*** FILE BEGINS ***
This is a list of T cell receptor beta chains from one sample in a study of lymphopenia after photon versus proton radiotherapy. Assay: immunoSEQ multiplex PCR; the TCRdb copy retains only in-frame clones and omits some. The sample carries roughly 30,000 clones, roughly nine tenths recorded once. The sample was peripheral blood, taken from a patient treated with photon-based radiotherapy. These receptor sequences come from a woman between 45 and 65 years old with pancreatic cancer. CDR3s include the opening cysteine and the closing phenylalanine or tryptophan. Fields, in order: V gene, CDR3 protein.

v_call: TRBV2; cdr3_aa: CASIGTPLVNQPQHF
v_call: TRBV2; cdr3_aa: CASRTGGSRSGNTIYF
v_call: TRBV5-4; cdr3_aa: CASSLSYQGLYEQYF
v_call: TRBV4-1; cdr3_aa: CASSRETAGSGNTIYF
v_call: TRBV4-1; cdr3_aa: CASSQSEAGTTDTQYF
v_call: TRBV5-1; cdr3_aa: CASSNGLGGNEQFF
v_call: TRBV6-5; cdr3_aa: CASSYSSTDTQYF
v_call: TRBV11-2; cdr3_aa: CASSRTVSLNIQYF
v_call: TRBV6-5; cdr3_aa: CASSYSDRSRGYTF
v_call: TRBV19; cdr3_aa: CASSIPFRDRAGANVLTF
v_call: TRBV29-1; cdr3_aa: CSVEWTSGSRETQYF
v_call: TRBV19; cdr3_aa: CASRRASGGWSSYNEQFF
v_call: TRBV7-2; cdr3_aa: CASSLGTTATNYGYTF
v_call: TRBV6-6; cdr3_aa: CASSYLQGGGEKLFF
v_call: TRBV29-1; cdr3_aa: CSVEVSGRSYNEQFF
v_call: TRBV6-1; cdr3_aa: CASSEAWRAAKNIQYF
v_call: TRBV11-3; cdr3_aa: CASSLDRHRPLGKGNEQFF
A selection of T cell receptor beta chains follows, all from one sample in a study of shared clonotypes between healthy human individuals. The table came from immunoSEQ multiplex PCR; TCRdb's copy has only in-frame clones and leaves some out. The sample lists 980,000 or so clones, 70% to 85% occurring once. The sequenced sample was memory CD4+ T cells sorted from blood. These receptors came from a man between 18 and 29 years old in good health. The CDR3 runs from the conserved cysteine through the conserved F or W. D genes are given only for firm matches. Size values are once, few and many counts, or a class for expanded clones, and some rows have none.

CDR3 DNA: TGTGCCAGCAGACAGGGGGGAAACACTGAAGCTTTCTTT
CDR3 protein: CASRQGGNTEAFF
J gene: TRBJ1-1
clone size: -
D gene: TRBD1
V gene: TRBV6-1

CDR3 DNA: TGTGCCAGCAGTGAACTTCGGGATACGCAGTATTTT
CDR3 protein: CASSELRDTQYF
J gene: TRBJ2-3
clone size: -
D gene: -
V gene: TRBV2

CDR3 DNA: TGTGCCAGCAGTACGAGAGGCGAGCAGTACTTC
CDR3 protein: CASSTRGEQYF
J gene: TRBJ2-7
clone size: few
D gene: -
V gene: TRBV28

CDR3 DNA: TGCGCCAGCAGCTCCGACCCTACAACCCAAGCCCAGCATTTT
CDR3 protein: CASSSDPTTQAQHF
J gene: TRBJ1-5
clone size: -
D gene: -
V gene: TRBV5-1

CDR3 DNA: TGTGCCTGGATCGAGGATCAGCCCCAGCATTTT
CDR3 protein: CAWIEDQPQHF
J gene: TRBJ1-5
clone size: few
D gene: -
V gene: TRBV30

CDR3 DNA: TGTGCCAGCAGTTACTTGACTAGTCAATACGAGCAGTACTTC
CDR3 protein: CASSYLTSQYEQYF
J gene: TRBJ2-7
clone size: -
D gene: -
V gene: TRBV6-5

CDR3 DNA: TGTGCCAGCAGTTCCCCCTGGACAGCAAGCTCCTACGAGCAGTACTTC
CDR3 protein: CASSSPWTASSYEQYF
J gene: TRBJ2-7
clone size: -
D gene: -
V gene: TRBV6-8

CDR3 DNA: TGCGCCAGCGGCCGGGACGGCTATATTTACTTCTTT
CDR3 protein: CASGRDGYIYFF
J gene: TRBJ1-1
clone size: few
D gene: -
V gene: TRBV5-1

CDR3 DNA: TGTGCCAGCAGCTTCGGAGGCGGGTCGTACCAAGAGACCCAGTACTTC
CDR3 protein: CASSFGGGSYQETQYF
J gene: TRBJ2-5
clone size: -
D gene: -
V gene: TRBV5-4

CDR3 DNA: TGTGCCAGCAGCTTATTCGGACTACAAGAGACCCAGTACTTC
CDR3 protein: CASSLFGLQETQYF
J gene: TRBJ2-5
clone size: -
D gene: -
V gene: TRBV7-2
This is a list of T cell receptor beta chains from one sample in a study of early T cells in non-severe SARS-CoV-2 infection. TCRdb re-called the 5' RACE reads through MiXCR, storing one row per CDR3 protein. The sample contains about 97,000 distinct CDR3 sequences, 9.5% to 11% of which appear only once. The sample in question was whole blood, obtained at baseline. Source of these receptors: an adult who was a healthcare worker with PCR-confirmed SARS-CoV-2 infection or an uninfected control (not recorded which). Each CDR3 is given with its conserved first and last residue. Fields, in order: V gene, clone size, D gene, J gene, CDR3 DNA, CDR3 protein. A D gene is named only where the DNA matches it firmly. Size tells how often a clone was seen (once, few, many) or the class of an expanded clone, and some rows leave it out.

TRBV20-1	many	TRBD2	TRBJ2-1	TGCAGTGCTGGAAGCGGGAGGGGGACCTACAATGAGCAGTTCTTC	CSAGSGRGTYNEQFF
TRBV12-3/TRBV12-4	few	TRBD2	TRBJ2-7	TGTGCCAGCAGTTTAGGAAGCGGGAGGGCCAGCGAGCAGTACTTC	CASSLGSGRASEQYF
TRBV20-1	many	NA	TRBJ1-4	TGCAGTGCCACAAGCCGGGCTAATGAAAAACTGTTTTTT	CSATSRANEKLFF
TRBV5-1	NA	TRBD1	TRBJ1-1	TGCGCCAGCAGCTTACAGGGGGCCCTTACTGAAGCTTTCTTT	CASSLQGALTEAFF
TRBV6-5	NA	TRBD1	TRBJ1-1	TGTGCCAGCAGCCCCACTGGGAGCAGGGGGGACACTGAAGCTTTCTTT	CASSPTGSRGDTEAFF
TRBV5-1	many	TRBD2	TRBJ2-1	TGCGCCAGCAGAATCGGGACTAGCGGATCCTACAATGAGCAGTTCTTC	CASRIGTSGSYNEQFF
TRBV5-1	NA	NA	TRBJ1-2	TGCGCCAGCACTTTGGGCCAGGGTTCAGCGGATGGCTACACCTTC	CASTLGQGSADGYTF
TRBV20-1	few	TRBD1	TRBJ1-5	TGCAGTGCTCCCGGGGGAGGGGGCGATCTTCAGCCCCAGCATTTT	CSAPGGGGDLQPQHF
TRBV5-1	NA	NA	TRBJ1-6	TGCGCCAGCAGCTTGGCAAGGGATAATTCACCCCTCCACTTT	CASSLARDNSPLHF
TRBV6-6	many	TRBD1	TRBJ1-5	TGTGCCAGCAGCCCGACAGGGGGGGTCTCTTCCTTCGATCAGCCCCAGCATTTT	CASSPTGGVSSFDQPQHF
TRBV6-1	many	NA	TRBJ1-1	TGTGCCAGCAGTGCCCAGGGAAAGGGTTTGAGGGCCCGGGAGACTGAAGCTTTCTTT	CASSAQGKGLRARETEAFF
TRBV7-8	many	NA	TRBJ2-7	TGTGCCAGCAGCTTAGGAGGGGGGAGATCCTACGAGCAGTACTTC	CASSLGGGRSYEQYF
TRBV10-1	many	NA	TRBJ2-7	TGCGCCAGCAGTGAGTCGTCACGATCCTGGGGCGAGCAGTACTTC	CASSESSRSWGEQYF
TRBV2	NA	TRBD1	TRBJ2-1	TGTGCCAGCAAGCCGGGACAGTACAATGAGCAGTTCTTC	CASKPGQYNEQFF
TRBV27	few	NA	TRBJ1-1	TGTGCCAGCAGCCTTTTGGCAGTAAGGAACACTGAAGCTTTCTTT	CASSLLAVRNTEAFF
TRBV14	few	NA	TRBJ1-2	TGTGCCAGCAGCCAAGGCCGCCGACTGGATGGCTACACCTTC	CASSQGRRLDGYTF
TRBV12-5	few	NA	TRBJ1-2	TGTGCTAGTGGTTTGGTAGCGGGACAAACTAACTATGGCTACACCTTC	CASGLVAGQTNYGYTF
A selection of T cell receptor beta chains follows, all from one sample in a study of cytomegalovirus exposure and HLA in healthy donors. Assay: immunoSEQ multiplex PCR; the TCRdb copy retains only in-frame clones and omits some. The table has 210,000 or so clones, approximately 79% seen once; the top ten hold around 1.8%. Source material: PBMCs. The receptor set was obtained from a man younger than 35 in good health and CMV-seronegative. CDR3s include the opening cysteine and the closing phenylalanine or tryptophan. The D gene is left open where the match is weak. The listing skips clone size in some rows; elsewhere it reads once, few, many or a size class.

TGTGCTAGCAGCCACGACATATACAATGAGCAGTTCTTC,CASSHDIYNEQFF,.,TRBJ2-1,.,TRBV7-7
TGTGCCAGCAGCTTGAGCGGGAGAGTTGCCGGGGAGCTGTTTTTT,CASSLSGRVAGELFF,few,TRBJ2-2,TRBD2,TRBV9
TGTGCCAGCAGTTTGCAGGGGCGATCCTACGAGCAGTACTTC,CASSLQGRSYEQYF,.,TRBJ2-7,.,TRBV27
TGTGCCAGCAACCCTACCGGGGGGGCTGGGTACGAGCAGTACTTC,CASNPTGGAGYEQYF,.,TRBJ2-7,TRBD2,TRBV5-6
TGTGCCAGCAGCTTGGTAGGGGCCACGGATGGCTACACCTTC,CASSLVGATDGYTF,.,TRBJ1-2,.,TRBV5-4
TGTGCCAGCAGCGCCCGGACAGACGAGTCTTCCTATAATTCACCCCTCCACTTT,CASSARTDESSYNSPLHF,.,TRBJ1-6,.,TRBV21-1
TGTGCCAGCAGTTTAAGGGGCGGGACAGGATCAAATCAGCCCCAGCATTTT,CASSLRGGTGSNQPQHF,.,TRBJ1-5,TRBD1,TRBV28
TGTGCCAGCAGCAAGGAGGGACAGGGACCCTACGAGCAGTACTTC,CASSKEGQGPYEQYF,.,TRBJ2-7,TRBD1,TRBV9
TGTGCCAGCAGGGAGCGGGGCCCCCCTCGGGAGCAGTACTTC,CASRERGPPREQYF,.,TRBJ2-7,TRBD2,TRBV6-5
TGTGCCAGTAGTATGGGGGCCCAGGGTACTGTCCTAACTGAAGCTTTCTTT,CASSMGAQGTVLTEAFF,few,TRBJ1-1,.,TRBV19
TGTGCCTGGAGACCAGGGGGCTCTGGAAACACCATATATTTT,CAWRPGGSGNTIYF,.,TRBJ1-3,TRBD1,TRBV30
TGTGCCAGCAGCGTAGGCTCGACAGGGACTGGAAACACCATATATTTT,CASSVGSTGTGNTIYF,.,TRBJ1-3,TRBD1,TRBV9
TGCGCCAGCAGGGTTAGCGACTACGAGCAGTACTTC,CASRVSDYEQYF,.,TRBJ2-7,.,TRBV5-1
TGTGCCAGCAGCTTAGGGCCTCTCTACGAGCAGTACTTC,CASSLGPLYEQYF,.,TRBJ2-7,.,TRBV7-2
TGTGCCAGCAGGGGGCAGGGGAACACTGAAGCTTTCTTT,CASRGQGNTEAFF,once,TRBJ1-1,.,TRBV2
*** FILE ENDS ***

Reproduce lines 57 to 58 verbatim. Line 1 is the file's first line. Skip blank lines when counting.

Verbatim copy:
CDR3 protein: CASSSPWTASSYEQYF
J gene: TRBJ2-7